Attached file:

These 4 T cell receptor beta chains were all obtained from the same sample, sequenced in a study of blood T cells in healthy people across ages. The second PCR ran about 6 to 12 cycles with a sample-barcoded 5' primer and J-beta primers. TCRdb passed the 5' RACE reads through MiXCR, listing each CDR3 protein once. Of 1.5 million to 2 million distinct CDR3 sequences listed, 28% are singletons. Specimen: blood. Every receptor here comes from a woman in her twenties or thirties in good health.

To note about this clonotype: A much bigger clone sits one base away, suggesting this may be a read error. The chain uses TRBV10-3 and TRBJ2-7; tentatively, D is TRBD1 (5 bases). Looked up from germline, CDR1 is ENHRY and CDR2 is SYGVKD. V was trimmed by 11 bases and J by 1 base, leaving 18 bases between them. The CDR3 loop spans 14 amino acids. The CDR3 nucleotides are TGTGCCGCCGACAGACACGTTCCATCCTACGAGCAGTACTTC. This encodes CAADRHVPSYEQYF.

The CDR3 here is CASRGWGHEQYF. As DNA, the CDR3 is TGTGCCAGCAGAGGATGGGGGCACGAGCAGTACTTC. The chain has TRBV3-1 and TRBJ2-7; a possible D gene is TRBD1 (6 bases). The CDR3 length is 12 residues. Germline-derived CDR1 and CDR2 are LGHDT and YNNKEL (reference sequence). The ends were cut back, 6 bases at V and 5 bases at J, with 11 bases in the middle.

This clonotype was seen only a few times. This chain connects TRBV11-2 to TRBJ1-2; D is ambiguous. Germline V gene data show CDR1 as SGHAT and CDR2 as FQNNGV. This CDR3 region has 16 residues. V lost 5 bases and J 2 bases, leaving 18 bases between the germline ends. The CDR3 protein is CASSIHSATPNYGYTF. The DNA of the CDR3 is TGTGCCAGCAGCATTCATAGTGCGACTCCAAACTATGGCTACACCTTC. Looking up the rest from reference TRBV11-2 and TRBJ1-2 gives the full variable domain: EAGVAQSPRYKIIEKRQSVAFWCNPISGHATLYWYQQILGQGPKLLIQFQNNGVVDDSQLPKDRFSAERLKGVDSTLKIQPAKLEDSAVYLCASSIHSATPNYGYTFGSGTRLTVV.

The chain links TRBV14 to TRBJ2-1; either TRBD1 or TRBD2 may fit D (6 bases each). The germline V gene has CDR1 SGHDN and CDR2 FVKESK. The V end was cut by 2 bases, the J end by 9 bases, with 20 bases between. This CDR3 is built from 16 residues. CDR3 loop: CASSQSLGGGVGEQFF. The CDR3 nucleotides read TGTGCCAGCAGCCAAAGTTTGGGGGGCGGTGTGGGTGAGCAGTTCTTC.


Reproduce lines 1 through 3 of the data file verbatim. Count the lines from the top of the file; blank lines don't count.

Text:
These 4 T cell receptor beta chains were all obtained from the same sample, sequenced in a study of blood T cells in healthy people across ages. The second PCR ran about 6 to 12 cycles with a sample-barcoded 5' primer and J-beta primers. TCRdb passed the 5' RACE reads through MiXCR, listing each CDR3 protein once. Of 1.5 million to 2 million distinct CDR3 sequences listed, 28% are singletons. Specimen: blood. Every receptor here comes from a woman in her twenties or thirties in good health.

To note about this clonotype: A much bigger clone sits one base away, suggesting this may be a read error. The chain uses TRBV10-3 and TRBJ2-7; tentatively, D is TRBD1 (5 bases). Looked up from germline, CDR1 is ENHRY and CDR2 is SYGVKD. V was trimmed by 11 bases and J by 1 base, leaving 18 bases between them. The CDR3 loop spans 14 amino acids. The CDR3 nucleotides are TGTGCCGCCGACAGACACGTTCCATCCTACGAGCAGTACTTC. This encodes CAADRHVPSYEQYF.

The CDR3 here is CASRGWGHEQYF. As DNA, the CDR3 is TGTGCCAGCAGAGGATGGGGGCACGAGCAGTACTTC. The chain has TRBV3-1 and TRBJ2-7; a possible D gene is TRBD1 (6 bases). The CDR3 length is 12 residues. Germline-derived CDR1 and CDR2 are LGHDT and YNNKEL (reference sequence). The ends were cut back, 6 bases at V and 5 bases at J, with 11 bases in the middle.